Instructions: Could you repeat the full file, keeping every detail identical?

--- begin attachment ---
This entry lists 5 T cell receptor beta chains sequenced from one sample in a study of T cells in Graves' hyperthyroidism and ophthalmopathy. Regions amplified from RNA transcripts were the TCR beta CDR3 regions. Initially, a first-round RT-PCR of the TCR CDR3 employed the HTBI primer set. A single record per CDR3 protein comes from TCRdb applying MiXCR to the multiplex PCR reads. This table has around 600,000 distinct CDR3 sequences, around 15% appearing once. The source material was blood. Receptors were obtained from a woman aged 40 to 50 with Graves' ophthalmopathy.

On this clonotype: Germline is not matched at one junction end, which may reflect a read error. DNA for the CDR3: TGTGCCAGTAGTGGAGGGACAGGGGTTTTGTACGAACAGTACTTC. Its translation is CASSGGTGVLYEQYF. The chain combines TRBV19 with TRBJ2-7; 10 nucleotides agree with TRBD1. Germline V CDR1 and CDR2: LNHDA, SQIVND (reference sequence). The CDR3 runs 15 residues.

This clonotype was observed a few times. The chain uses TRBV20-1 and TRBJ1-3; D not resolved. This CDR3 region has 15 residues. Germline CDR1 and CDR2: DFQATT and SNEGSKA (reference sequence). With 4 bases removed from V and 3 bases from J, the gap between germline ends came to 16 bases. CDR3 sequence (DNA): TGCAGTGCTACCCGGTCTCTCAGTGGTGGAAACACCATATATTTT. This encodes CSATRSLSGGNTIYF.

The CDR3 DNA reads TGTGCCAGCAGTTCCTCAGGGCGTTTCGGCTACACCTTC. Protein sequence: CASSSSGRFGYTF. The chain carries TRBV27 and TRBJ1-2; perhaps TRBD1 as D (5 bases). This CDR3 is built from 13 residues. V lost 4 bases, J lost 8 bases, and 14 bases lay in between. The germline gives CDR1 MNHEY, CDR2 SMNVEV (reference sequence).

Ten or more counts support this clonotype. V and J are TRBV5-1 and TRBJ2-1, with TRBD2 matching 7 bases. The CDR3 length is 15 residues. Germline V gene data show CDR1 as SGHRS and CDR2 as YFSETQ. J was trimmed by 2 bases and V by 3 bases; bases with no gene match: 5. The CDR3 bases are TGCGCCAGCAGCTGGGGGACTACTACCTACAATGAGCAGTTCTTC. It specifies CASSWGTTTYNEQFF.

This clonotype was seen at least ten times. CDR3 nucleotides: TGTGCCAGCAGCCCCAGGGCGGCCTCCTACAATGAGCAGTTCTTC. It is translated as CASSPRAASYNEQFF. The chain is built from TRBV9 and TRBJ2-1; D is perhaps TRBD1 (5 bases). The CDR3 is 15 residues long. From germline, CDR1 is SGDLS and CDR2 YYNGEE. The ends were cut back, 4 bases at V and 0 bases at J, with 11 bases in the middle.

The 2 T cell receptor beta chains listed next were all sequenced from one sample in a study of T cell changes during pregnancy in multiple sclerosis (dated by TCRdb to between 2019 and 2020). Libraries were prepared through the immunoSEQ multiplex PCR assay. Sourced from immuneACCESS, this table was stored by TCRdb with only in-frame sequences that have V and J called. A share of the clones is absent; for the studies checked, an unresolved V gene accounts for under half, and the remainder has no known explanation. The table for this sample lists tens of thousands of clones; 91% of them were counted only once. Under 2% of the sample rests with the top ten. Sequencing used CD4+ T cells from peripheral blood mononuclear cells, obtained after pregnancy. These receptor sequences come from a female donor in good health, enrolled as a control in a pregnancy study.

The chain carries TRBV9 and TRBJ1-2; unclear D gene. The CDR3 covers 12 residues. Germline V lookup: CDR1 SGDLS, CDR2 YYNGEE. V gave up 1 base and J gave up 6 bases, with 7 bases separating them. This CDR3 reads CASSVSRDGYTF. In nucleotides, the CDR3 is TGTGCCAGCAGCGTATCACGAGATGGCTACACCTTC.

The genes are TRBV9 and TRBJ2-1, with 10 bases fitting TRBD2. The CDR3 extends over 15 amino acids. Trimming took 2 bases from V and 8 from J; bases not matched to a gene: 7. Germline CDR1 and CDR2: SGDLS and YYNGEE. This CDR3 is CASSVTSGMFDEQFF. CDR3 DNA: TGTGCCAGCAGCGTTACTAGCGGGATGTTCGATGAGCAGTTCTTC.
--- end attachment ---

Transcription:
This entry lists 5 T cell receptor beta chains sequenced from one sample in a study of T cells in Graves' hyperthyroidism and ophthalmopathy. Regions amplified from RNA transcripts were the TCR beta CDR3 regions. Initially, a first-round RT-PCR of the TCR CDR3 employed the HTBI primer set. A single record per CDR3 protein comes from TCRdb applying MiXCR to the multiplex PCR reads. This table has around 600,000 distinct CDR3 sequences, around 15% appearing once. The source material was blood. Receptors were obtained from a woman aged 40 to 50 with Graves' ophthalmopathy.

On this clonotype: Germline is not matched at one junction end, which may reflect a read error. DNA for the CDR3: TGTGCCAGTAGTGGAGGGACAGGGGTTTTGTACGAACAGTACTTC. Its translation is CASSGGTGVLYEQYF. The chain combines TRBV19 with TRBJ2-7; 10 nucleotides agree with TRBD1. Germline V CDR1 and CDR2: LNHDA, SQIVND (reference sequence). The CDR3 runs 15 residues.

This clonotype was observed a few times. The chain uses TRBV20-1 and TRBJ1-3; D not resolved. This CDR3 region has 15 residues. Germline CDR1 and CDR2: DFQATT and SNEGSKA (reference sequence). With 4 bases removed from V and 3 bases from J, the gap between germline ends came to 16 bases. CDR3 sequence (DNA): TGCAGTGCTACCCGGTCTCTCAGTGGTGGAAACACCATATATTTT. This encodes CSATRSLSGGNTIYF.

The CDR3 DNA reads TGTGCCAGCAGTTCCTCAGGGCGTTTCGGCTACACCTTC. Protein sequence: CASSSSGRFGYTF. The chain carries TRBV27 and TRBJ1-2; perhaps TRBD1 as D (5 bases). This CDR3 is built from 13 residues. V lost 4 bases, J lost 8 bases, and 14 bases lay in between. The germline gives CDR1 MNHEY, CDR2 SMNVEV (reference sequence).

Ten or more counts support this clonotype. V and J are TRBV5-1 and TRBJ2-1, with TRBD2 matching 7 bases. The CDR3 length is 15 residues. Germline V gene data show CDR1 as SGHRS and CDR2 as YFSETQ. J was trimmed by 2 bases and V by 3 bases; bases with no gene match: 5. The CDR3 bases are TGCGCCAGCAGCTGGGGGACTACTACCTACAATGAGCAGTTCTTC. It specifies CASSWGTTTYNEQFF.

This clonotype was seen at least ten times. CDR3 nucleotides: TGTGCCAGCAGCCCCAGGGCGGCCTCCTACAATGAGCAGTTCTTC. It is translated as CASSPRAASYNEQFF. The chain is built from TRBV9 and TRBJ2-1; D is perhaps TRBD1 (5 bases). The CDR3 is 15 residues long. From germline, CDR1 is SGDLS and CDR2 YYNGEE. The ends were cut back, 4 bases at V and 0 bases at J, with 11 bases in the middle.

The 2 T cell receptor beta chains listed next were all sequenced from one sample in a study of T cell changes during pregnancy in multiple sclerosis (dated by TCRdb to between 2019 and 2020). Libraries were prepared through the immunoSEQ multiplex PCR assay. Sourced from immuneACCESS, this table was stored by TCRdb with only in-frame sequences that have V and J called. A share of the clones is absent; for the studies checked, an unresolved V gene accounts for under half, and the remainder has no known explanation. The table for this sample lists tens of thousands of clones; 91% of them were counted only once. Under 2% of the sample rests with the top ten. Sequencing used CD4+ T cells from peripheral blood mononuclear cells, obtained after pregnancy. These receptor sequences come from a female donor in good health, enrolled as a control in a pregnancy study.

The chain carries TRBV9 and TRBJ1-2; unclear D gene. The CDR3 covers 12 residues. Germline V lookup: CDR1 SGDLS, CDR2 YYNGEE. V gave up 1 base and J gave up 6 bases, with 7 bases separating them. This CDR3 reads CASSVSRDGYTF. In nucleotides, the CDR3 is TGTGCCAGCAGCGTATCACGAGATGGCTACACCTTC.

The genes are TRBV9 and TRBJ2-1, with 10 bases fitting TRBD2. The CDR3 extends over 15 amino acids. Trimming took 2 bases from V and 8 from J; bases not matched to a gene: 7. Germline CDR1 and CDR2: SGDLS and YYNGEE. This CDR3 is CASSVTSGMFDEQFF. CDR3 DNA: TGTGCCAGCAGCGTTACTAGCGGGATGTTCGATGAGCAGTTCTTC.